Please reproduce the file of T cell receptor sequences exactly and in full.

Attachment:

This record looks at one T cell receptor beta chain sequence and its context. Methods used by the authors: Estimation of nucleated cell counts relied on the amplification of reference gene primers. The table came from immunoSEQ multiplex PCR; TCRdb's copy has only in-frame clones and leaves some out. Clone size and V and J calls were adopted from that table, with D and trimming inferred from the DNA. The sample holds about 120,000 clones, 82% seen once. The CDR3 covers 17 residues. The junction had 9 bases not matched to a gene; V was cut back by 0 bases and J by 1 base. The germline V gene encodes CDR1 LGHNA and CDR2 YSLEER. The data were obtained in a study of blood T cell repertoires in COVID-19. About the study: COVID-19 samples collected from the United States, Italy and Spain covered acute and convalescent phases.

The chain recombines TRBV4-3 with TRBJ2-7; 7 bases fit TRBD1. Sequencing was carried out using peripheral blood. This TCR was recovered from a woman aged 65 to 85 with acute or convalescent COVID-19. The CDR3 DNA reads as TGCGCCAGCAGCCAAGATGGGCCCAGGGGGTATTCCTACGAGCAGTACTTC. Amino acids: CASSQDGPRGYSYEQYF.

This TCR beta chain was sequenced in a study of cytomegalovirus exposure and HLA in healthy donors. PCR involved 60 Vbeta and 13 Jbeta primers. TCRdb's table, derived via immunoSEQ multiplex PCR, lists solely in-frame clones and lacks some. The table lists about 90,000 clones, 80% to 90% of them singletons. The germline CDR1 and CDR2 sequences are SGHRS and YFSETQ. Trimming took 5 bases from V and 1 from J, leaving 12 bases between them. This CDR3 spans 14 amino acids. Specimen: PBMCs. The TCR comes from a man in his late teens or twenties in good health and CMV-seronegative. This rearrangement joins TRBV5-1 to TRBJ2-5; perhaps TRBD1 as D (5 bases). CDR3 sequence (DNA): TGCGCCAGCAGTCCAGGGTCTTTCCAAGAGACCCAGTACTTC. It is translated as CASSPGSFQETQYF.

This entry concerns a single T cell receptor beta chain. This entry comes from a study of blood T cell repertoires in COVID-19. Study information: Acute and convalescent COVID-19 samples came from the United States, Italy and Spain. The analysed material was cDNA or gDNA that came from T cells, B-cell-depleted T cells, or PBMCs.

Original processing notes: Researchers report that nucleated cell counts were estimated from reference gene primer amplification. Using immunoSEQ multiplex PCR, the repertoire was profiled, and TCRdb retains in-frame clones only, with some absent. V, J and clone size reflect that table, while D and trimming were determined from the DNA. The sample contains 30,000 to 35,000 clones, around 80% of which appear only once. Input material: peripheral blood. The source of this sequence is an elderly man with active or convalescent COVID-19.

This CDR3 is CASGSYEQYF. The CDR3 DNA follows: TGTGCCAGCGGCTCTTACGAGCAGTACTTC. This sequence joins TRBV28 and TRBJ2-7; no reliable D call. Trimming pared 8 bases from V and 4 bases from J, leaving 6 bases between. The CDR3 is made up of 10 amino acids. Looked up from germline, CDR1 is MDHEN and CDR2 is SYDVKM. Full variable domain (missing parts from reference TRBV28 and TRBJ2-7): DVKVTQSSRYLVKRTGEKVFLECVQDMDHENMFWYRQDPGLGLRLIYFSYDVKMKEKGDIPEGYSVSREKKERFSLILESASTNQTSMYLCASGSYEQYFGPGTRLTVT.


This record looks at one T cell receptor beta chain sequence and its context. Methods used by the authors: Estimation of nucleated cell counts relied on the amplification of reference gene primers. The table came from immunoSEQ multiplex PCR; TCRdb's copy has only in-frame clones and leaves some out. Clone size and V and J calls were adopted from that table, with D and trimming inferred from the DNA. The sample holds about 120,000 clones, 82% seen once. The CDR3 covers 17 residues. The junction had 9 bases not matched to a gene; V was cut back by 0 bases and J by 1 base. The germline V gene encodes CDR1 LGHNA and CDR2 YSLEER. The data were obtained in a study of blood T cell repertoires in COVID-19. About the study: COVID-19 samples collected from the United States, Italy and Spain covered acute and convalescent phases.

The chain recombines TRBV4-3 with TRBJ2-7; 7 bases fit TRBD1. Sequencing was carried out using peripheral blood. This TCR was recovered from a woman aged 65 to 85 with acute or convalescent COVID-19. The CDR3 DNA reads as TGCGCCAGCAGCCAAGATGGGCCCAGGGGGTATTCCTACGAGCAGTACTTC. Amino acids: CASSQDGPRGYSYEQYF.

This TCR beta chain was sequenced in a study of cytomegalovirus exposure and HLA in healthy donors. PCR involved 60 Vbeta and 13 Jbeta primers. TCRdb's table, derived via immunoSEQ multiplex PCR, lists solely in-frame clones and lacks some. The table lists about 90,000 clones, 80% to 90% of them singletons. The germline CDR1 and CDR2 sequences are SGHRS and YFSETQ. Trimming took 5 bases from V and 1 from J, leaving 12 bases between them. This CDR3 spans 14 amino acids. Specimen: PBMCs. The TCR comes from a man in his late teens or twenties in good health and CMV-seronegative. This rearrangement joins TRBV5-1 to TRBJ2-5; perhaps TRBD1 as D (5 bases). CDR3 sequence (DNA): TGCGCCAGCAGTCCAGGGTCTTTCCAAGAGACCCAGTACTTC. It is translated as CASSPGSFQETQYF.

This entry concerns a single T cell receptor beta chain. This entry comes from a study of blood T cell repertoires in COVID-19. Study information: Acute and convalescent COVID-19 samples came from the United States, Italy and Spain. The analysed material was cDNA or gDNA that came from T cells, B-cell-depleted T cells, or PBMCs.

Original processing notes: Researchers report that nucleated cell counts were estimated from reference gene primer amplification. Using immunoSEQ multiplex PCR, the repertoire was profiled, and TCRdb retains in-frame clones only, with some absent. V, J and clone size reflect that table, while D and trimming were determined from the DNA. The sample contains 30,000 to 35,000 clones, around 80% of which appear only once. Input material: peripheral blood. The source of this sequence is an elderly man with active or convalescent COVID-19.

This CDR3 is CASGSYEQYF. The CDR3 DNA follows: TGTGCCAGCGGCTCTTACGAGCAGTACTTC. This sequence joins TRBV28 and TRBJ2-7; no reliable D call. Trimming pared 8 bases from V and 4 bases from J, leaving 6 bases between. The CDR3 is made up of 10 amino acids. Looked up from germline, CDR1 is MDHEN and CDR2 is SYDVKM. Full variable domain (missing parts from reference TRBV28 and TRBJ2-7): DVKVTQSSRYLVKRTGEKVFLECVQDMDHENMFWYRQDPGLGLRLIYFSYDVKMKEKGDIPEGYSVSREKKERFSLILESASTNQTSMYLCASGSYEQYFGPGTRLTVT.